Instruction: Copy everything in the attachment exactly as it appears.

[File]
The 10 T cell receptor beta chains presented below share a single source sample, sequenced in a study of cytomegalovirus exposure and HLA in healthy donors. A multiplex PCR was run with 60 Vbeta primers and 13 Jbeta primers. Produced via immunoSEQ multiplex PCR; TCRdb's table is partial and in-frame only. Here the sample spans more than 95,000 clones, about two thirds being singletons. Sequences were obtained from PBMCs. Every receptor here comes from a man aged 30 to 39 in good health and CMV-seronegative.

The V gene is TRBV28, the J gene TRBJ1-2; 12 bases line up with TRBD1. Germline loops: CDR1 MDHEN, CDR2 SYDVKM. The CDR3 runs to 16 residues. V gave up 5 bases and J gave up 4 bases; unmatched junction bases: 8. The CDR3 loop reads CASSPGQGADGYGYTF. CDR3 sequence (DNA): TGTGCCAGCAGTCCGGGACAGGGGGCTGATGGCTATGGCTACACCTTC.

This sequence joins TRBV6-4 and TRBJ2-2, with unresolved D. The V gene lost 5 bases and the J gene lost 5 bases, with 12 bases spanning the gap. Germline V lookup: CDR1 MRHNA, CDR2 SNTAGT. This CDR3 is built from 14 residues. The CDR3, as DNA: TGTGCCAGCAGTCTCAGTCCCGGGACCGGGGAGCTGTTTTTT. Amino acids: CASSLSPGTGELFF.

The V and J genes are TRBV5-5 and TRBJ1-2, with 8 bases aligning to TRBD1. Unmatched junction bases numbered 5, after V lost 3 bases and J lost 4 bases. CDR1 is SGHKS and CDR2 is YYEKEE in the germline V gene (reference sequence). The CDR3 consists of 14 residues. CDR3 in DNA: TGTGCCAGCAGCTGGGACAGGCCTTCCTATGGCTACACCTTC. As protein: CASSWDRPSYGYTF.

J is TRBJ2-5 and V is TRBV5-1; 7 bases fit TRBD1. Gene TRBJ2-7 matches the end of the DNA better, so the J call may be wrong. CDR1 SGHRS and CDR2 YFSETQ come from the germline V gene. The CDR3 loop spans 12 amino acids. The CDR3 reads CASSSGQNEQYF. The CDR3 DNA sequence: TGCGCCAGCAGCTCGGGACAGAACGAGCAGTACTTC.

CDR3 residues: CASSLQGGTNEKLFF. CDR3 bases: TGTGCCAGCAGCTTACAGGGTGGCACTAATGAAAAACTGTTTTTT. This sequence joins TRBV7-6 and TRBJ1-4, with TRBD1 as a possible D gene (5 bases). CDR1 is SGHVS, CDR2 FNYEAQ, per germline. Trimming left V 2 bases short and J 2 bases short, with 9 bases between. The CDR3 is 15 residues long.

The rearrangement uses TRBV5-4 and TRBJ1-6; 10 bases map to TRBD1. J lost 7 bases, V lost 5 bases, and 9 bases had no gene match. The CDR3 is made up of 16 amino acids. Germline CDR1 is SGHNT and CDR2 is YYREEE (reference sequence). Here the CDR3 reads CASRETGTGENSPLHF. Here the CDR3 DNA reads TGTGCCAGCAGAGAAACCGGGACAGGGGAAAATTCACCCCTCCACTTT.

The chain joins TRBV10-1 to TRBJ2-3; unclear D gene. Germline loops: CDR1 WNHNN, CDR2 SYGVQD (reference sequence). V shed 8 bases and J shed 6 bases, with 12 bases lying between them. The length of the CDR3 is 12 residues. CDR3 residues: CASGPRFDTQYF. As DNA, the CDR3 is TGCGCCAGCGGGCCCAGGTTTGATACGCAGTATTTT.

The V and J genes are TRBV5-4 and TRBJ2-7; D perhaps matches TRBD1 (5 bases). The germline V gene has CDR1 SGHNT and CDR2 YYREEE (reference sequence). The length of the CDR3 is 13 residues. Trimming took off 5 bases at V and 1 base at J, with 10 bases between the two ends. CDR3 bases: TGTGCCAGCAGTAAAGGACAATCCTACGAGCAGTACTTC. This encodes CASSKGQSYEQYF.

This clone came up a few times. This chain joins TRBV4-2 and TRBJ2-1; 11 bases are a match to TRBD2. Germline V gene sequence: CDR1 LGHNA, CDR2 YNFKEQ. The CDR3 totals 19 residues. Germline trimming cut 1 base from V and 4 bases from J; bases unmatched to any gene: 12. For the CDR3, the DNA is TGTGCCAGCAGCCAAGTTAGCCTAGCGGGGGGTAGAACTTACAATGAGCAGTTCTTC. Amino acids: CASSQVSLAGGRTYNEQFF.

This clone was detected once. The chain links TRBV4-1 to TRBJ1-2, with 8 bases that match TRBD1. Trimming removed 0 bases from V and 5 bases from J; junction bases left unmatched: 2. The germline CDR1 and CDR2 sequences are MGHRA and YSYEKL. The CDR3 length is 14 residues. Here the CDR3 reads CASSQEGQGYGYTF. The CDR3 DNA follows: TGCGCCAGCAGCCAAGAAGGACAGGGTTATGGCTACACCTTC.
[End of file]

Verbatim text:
The 10 T cell receptor beta chains presented below share a single source sample, sequenced in a study of cytomegalovirus exposure and HLA in healthy donors. A multiplex PCR was run with 60 Vbeta primers and 13 Jbeta primers. Produced via immunoSEQ multiplex PCR; TCRdb's table is partial and in-frame only. Here the sample spans more than 95,000 clones, about two thirds being singletons. Sequences were obtained from PBMCs. Every receptor here comes from a man aged 30 to 39 in good health and CMV-seronegative.

The V gene is TRBV28, the J gene TRBJ1-2; 12 bases line up with TRBD1. Germline loops: CDR1 MDHEN, CDR2 SYDVKM. The CDR3 runs to 16 residues. V gave up 5 bases and J gave up 4 bases; unmatched junction bases: 8. The CDR3 loop reads CASSPGQGADGYGYTF. CDR3 sequence (DNA): TGTGCCAGCAGTCCGGGACAGGGGGCTGATGGCTATGGCTACACCTTC.

This sequence joins TRBV6-4 and TRBJ2-2, with unresolved D. The V gene lost 5 bases and the J gene lost 5 bases, with 12 bases spanning the gap. Germline V lookup: CDR1 MRHNA, CDR2 SNTAGT. This CDR3 is built from 14 residues. The CDR3, as DNA: TGTGCCAGCAGTCTCAGTCCCGGGACCGGGGAGCTGTTTTTT. Amino acids: CASSLSPGTGELFF.

The V and J genes are TRBV5-5 and TRBJ1-2, with 8 bases aligning to TRBD1. Unmatched junction bases numbered 5, after V lost 3 bases and J lost 4 bases. CDR1 is SGHKS and CDR2 is YYEKEE in the germline V gene (reference sequence). The CDR3 consists of 14 residues. CDR3 in DNA: TGTGCCAGCAGCTGGGACAGGCCTTCCTATGGCTACACCTTC. As protein: CASSWDRPSYGYTF.

J is TRBJ2-5 and V is TRBV5-1; 7 bases fit TRBD1. Gene TRBJ2-7 matches the end of the DNA better, so the J call may be wrong. CDR1 SGHRS and CDR2 YFSETQ come from the germline V gene. The CDR3 loop spans 12 amino acids. The CDR3 reads CASSSGQNEQYF. The CDR3 DNA sequence: TGCGCCAGCAGCTCGGGACAGAACGAGCAGTACTTC.

CDR3 residues: CASSLQGGTNEKLFF. CDR3 bases: TGTGCCAGCAGCTTACAGGGTGGCACTAATGAAAAACTGTTTTTT. This sequence joins TRBV7-6 and TRBJ1-4, with TRBD1 as a possible D gene (5 bases). CDR1 is SGHVS, CDR2 FNYEAQ, per germline. Trimming left V 2 bases short and J 2 bases short, with 9 bases between. The CDR3 is 15 residues long.

The rearrangement uses TRBV5-4 and TRBJ1-6; 10 bases map to TRBD1. J lost 7 bases, V lost 5 bases, and 9 bases had no gene match. The CDR3 is made up of 16 amino acids. Germline CDR1 is SGHNT and CDR2 is YYREEE (reference sequence). Here the CDR3 reads CASRETGTGENSPLHF. Here the CDR3 DNA reads TGTGCCAGCAGAGAAACCGGGACAGGGGAAAATTCACCCCTCCACTTT.

The chain joins TRBV10-1 to TRBJ2-3; unclear D gene. Germline loops: CDR1 WNHNN, CDR2 SYGVQD (reference sequence). V shed 8 bases and J shed 6 bases, with 12 bases lying between them. The length of the CDR3 is 12 residues. CDR3 residues: CASGPRFDTQYF. As DNA, the CDR3 is TGCGCCAGCGGGCCCAGGTTTGATACGCAGTATTTT.

The V and J genes are TRBV5-4 and TRBJ2-7; D perhaps matches TRBD1 (5 bases). The germline V gene has CDR1 SGHNT and CDR2 YYREEE (reference sequence). The length of the CDR3 is 13 residues. Trimming took off 5 bases at V and 1 base at J, with 10 bases between the two ends. CDR3 bases: TGTGCCAGCAGTAAAGGACAATCCTACGAGCAGTACTTC. This encodes CASSKGQSYEQYF.

This clone came up a few times. This chain joins TRBV4-2 and TRBJ2-1; 11 bases are a match to TRBD2. Germline V gene sequence: CDR1 LGHNA, CDR2 YNFKEQ. The CDR3 totals 19 residues. Germline trimming cut 1 base from V and 4 bases from J; bases unmatched to any gene: 12. For the CDR3, the DNA is TGTGCCAGCAGCCAAGTTAGCCTAGCGGGGGGTAGAACTTACAATGAGCAGTTCTTC. Amino acids: CASSQVSLAGGRTYNEQFF.

This clone was detected once. The chain links TRBV4-1 to TRBJ1-2, with 8 bases that match TRBD1. Trimming removed 0 bases from V and 5 bases from J; junction bases left unmatched: 2. The germline CDR1 and CDR2 sequences are MGHRA and YSYEKL. The CDR3 length is 14 residues. Here the CDR3 reads CASSQEGQGYGYTF. The CDR3 DNA follows: TGCGCCAGCAGCCAAGAAGGACAGGGTTATGGCTACACCTTC.